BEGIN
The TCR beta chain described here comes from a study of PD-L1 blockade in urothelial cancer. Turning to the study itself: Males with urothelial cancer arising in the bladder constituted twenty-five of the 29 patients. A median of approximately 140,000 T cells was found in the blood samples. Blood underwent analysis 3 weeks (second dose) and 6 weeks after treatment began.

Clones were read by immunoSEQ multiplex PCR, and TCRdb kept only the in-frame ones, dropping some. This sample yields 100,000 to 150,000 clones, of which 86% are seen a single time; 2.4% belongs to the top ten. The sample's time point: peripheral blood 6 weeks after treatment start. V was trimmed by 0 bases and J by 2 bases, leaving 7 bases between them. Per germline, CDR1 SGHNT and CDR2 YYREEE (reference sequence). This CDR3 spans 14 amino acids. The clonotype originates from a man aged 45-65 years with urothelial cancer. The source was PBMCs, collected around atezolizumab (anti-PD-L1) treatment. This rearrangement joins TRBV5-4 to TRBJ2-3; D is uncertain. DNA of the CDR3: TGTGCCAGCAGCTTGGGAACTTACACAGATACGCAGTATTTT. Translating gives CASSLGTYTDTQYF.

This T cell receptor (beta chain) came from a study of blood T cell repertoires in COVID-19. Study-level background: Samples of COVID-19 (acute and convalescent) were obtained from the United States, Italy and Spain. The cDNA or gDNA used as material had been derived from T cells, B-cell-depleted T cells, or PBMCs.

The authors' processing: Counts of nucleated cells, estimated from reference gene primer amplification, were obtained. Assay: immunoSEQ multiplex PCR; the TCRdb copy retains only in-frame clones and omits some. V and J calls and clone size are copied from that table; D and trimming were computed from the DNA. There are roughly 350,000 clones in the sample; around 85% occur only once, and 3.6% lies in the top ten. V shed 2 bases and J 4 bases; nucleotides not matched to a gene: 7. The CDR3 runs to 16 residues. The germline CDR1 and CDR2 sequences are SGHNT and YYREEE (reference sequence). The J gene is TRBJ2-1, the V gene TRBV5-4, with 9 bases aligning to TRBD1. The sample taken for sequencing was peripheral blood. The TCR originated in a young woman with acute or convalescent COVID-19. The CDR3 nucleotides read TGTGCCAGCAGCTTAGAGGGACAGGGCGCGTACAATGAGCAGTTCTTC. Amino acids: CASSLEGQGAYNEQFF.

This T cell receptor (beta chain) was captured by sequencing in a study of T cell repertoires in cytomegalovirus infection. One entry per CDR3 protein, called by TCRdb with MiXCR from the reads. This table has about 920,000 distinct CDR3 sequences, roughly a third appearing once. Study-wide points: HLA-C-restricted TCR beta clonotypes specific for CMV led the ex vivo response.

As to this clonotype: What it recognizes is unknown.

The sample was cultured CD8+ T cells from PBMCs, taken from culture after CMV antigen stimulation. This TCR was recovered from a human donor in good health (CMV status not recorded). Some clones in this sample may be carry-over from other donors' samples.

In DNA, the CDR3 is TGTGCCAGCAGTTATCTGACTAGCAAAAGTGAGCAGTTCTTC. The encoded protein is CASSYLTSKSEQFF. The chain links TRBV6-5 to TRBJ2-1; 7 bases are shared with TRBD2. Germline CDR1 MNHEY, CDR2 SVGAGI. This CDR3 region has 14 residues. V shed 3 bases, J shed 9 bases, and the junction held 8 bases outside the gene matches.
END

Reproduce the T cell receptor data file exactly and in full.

The TCR beta chain described here comes from a study of PD-L1 blockade in urothelial cancer. Turning to the study itself: Males with urothelial cancer arising in the bladder constituted twenty-five of the 29 patients. A median of approximately 140,000 T cells was found in the blood samples. Blood underwent analysis 3 weeks (second dose) and 6 weeks after treatment began.

Clones were read by immunoSEQ multiplex PCR, and TCRdb kept only the in-frame ones, dropping some. This sample yields 100,000 to 150,000 clones, of which 86% are seen a single time; 2.4% belongs to the top ten. The sample's time point: peripheral blood 6 weeks after treatment start. V was trimmed by 0 bases and J by 2 bases, leaving 7 bases between them. Per germline, CDR1 SGHNT and CDR2 YYREEE (reference sequence). This CDR3 spans 14 amino acids. The clonotype originates from a man aged 45-65 years with urothelial cancer. The source was PBMCs, collected around atezolizumab (anti-PD-L1) treatment. This rearrangement joins TRBV5-4 to TRBJ2-3; D is uncertain. DNA of the CDR3: TGTGCCAGCAGCTTGGGAACTTACACAGATACGCAGTATTTT. Translating gives CASSLGTYTDTQYF.

This T cell receptor (beta chain) came from a study of blood T cell repertoires in COVID-19. Study-level background: Samples of COVID-19 (acute and convalescent) were obtained from the United States, Italy and Spain. The cDNA or gDNA used as material had been derived from T cells, B-cell-depleted T cells, or PBMCs.

The authors' processing: Counts of nucleated cells, estimated from reference gene primer amplification, were obtained. Assay: immunoSEQ multiplex PCR; the TCRdb copy retains only in-frame clones and omits some. V and J calls and clone size are copied from that table; D and trimming were computed from the DNA. There are roughly 350,000 clones in the sample; around 85% occur only once, and 3.6% lies in the top ten. V shed 2 bases and J 4 bases; nucleotides not matched to a gene: 7. The CDR3 runs to 16 residues. The germline CDR1 and CDR2 sequences are SGHNT and YYREEE (reference sequence). The J gene is TRBJ2-1, the V gene TRBV5-4, with 9 bases aligning to TRBD1. The sample taken for sequencing was peripheral blood. The TCR originated in a young woman with acute or convalescent COVID-19. The CDR3 nucleotides read TGTGCCAGCAGCTTAGAGGGACAGGGCGCGTACAATGAGCAGTTCTTC. Amino acids: CASSLEGQGAYNEQFF.

This T cell receptor (beta chain) was captured by sequencing in a study of T cell repertoires in cytomegalovirus infection. One entry per CDR3 protein, called by TCRdb with MiXCR from the reads. This table has about 920,000 distinct CDR3 sequences, roughly a third appearing once. Study-wide points: HLA-C-restricted TCR beta clonotypes specific for CMV led the ex vivo response.

As to this clonotype: What it recognizes is unknown.

The sample was cultured CD8+ T cells from PBMCs, taken from culture after CMV antigen stimulation. This TCR was recovered from a human donor in good health (CMV status not recorded). Some clones in this sample may be carry-over from other donors' samples.

In DNA, the CDR3 is TGTGCCAGCAGTTATCTGACTAGCAAAAGTGAGCAGTTCTTC. The encoded protein is CASSYLTSKSEQFF. The chain links TRBV6-5 to TRBJ2-1; 7 bases are shared with TRBD2. Germline CDR1 MNHEY, CDR2 SVGAGI. This CDR3 region has 14 residues. V shed 3 bases, J shed 9 bases, and the junction held 8 bases outside the gene matches.